• In a 3-D universe, the event horizon appears as a two-dimensional surface. So in a 4-D universe, the event horizon would be a 3-D object called a hypersphere.
  • So basically, what the model says is when the 4-D star blows apart, the leftover material would create a 3-D brane surrounding a 3-D event horizon, and then expand.

The long and the short of it? To bring this back to things that we can see, it is clear from observations that the universe is expanding (and indeed is getting faster as it expands, possibly due to the mysterious dark energy). The new theory says that the expansion comes from this 3-D brane’s growth. But there  is at least one limitation.

This artist’s impression shows the surroundings of the supermassive black hole at the heart of the active galaxy NGC 3783 in the southern constellation of Centaurus (The Centaur). New observations using the Very Large Telescope Interferometer at ESO’s Paranal Observatory in Chile have revealed not only the torus of hot dust around the black hole but also a wind of cool material in the polar regions. Credit: ESO/M. Kornmesser

This artist’s impression shows the surroundings of the supermassive black hole at the heart of the active galaxy NGC 3783 in the southern constellation of Centaurus (The Centaur). New observations using the Very Large Telescope Interferometer at ESO’s Paranal Observatory in Chile have revealed not only the torus of hot dust around the black hole but also a wind of cool material in the polar regions. Credit: ESO/M. Kornmesser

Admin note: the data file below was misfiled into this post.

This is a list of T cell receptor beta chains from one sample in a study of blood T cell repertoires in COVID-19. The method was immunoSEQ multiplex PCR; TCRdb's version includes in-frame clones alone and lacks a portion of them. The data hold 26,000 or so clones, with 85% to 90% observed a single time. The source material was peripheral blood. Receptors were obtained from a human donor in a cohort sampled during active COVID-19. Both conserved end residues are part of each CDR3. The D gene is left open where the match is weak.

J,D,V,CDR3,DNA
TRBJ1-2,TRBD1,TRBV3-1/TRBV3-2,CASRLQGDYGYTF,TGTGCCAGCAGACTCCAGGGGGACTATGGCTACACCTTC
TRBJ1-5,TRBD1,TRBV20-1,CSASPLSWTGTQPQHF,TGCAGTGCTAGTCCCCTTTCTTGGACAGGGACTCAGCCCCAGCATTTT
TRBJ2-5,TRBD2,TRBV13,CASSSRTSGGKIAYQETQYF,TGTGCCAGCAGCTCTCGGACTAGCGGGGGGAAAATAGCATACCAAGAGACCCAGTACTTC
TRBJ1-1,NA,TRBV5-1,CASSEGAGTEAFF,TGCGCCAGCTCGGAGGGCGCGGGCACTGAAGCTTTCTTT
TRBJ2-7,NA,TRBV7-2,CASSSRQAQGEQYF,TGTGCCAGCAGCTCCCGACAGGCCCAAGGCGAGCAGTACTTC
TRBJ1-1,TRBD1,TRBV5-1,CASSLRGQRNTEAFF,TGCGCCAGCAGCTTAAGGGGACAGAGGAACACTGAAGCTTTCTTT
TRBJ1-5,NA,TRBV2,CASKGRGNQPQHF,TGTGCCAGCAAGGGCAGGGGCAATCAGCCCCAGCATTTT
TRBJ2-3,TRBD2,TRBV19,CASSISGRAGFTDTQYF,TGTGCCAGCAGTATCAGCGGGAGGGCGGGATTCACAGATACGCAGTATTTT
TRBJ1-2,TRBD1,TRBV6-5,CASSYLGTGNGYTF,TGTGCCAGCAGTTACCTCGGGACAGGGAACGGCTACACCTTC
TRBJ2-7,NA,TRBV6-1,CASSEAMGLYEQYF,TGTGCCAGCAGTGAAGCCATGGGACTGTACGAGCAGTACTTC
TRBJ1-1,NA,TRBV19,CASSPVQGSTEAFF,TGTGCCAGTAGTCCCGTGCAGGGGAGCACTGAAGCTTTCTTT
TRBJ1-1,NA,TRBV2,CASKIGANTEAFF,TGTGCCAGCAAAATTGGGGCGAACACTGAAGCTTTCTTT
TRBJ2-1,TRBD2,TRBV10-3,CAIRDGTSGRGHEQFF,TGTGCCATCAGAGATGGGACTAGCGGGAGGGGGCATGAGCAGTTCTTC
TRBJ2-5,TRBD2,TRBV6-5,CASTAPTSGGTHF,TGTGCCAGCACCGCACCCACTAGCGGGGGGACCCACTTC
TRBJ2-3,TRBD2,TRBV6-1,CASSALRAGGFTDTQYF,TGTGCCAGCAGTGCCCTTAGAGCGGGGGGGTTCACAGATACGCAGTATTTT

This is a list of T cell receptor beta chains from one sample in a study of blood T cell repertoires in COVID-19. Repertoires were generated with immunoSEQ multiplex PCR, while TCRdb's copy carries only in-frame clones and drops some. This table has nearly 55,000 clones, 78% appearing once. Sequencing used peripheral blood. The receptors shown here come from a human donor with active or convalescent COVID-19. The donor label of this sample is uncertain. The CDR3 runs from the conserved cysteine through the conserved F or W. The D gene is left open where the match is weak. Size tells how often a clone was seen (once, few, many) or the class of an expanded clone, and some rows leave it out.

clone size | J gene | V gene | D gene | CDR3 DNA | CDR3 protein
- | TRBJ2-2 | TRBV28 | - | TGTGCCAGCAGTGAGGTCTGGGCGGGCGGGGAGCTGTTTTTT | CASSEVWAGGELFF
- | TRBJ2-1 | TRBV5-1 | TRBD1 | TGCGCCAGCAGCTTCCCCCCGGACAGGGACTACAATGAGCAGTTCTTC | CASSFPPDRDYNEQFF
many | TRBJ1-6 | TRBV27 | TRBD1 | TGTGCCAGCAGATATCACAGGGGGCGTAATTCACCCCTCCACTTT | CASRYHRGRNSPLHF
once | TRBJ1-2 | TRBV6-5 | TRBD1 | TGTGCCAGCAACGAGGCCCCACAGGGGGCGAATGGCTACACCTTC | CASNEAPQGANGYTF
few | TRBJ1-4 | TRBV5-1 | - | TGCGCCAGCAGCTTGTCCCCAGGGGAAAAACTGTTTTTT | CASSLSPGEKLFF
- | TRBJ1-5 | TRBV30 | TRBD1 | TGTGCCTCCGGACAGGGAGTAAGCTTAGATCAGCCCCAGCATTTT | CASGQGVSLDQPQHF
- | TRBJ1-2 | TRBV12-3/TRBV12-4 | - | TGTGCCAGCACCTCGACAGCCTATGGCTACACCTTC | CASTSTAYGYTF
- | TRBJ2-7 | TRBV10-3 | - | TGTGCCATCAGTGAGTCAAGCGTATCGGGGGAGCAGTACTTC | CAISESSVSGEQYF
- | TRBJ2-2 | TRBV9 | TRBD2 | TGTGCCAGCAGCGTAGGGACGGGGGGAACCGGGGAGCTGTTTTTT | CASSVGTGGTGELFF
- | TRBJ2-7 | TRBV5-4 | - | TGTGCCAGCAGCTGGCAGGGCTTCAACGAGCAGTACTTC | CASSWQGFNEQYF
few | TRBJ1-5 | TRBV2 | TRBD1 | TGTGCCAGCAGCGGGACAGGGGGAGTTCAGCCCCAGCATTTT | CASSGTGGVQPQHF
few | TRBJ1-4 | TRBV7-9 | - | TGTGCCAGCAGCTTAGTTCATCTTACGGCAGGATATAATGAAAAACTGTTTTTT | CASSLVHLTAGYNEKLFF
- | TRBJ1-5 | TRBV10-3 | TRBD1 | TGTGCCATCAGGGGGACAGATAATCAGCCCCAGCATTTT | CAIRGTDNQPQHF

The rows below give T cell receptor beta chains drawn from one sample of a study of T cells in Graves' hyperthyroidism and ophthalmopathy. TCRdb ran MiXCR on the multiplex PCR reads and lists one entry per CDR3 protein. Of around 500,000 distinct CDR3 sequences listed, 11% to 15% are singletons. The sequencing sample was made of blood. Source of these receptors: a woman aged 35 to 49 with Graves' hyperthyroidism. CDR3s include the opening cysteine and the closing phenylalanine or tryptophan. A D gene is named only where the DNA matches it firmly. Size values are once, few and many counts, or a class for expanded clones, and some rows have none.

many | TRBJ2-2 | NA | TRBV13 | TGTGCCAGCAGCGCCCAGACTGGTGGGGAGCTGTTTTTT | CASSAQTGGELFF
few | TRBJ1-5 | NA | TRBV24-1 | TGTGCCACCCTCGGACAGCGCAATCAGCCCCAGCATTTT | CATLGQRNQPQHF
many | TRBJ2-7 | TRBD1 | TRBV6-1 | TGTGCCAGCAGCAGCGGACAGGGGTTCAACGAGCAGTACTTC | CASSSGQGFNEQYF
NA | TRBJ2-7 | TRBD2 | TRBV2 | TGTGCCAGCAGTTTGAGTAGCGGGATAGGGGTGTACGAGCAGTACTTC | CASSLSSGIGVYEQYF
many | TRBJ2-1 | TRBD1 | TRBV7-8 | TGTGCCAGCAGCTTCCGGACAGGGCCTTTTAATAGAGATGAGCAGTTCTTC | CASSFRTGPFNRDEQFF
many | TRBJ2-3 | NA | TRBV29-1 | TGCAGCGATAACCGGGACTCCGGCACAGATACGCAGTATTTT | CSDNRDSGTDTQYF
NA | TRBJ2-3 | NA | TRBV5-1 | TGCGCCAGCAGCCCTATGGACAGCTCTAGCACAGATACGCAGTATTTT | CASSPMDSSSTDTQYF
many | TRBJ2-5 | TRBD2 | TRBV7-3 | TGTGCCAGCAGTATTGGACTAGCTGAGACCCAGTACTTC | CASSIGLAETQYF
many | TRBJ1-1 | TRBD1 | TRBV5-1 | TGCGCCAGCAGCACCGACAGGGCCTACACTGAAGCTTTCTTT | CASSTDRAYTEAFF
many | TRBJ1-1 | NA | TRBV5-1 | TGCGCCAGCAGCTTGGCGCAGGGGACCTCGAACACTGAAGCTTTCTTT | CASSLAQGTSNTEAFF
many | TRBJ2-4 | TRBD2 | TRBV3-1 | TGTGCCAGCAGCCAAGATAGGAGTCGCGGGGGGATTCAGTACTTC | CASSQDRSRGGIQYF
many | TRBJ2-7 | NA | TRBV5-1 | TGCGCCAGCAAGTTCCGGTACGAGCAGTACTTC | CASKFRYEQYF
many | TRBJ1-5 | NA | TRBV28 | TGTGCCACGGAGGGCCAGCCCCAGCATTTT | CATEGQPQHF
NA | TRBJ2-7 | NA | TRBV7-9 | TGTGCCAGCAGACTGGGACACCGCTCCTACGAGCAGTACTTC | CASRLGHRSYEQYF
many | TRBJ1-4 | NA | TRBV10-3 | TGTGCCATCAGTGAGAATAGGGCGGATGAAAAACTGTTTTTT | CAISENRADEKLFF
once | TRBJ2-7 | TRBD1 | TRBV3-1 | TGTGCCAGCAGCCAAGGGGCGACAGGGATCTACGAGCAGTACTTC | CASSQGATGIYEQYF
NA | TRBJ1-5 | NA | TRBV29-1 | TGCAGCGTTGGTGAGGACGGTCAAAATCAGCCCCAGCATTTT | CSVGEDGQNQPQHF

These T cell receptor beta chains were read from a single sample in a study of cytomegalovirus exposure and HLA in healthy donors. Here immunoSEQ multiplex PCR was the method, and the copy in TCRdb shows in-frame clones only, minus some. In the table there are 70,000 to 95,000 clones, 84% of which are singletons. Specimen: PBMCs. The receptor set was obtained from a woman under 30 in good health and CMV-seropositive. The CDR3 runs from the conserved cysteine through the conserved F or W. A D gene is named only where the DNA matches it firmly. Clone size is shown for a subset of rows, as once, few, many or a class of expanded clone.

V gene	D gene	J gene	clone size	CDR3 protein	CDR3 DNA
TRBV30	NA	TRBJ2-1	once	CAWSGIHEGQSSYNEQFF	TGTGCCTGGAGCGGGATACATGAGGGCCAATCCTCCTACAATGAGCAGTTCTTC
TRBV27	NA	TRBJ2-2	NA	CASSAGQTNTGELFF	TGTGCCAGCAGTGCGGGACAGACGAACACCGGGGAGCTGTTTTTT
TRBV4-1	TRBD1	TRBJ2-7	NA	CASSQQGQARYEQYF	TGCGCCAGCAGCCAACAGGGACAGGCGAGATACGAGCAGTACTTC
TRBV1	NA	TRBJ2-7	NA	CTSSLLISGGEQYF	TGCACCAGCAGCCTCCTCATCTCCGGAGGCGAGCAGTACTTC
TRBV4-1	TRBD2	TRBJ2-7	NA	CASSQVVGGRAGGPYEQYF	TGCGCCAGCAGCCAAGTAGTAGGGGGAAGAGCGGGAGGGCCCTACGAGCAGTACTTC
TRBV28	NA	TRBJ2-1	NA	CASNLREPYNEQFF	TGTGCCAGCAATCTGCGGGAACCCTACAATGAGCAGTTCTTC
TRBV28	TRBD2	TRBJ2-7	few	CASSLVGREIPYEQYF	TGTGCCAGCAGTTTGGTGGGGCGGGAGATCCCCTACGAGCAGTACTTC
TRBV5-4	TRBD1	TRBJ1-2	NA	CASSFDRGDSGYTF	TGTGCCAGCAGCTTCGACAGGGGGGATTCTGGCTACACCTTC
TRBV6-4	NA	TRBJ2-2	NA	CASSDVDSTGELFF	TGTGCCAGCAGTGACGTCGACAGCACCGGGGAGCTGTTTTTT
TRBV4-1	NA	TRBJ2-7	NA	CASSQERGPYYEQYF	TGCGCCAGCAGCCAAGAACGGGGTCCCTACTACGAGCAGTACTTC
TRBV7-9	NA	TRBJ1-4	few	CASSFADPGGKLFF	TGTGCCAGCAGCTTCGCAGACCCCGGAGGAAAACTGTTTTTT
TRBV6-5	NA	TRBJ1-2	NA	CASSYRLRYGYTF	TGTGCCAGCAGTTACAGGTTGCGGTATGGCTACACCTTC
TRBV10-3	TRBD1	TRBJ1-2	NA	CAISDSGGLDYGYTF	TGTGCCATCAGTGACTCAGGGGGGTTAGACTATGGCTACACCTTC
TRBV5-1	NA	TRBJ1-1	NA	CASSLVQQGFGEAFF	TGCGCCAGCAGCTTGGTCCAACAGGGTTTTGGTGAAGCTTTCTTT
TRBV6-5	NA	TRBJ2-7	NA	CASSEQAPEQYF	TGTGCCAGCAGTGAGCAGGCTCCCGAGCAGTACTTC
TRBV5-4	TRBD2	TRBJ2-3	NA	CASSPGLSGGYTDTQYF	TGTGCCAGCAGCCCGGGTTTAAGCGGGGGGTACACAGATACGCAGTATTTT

While the model does explain why the universe has nearly uniform temperature (the 4-D universe preceding it would have existed it for much longer), a European Space Agency telescope called Planck recently mapped small temperature variations in the cosmic microwave background, which is believed to be leftovers of the universe’s beginnings. (Read more about the CMB here.)

The new model differs from these CMB readings by about four percent, so the researchers are looking to refine the model. They still feel the model has worth, however. Planck shows that inflation is happening, but doesn’t show why the inflation is happening.

“The study could help to show how inflation is triggered by the motion of the universe through a higher-dimensional reality,” the researchers stated.

You can read more about their research on this prepublished Arxiv paper. The Arxiv entry does not specify if the paper has been submitted to any peer-reviewed scientific journals for publication.

Source: Nature

About 

Elizabeth Howell is the senior writer at Universe Today. She also works for Space.com, Space Exploration Network, the NASA Lunar Science Institute, NASA Astrobiology Magazine and LiveScience, among others. Career highlights include watching three shuttle launches, and going on a two-week simulated Mars expedition in rural Utah. You can follow her on Twitter @howellspace or contact her at her website.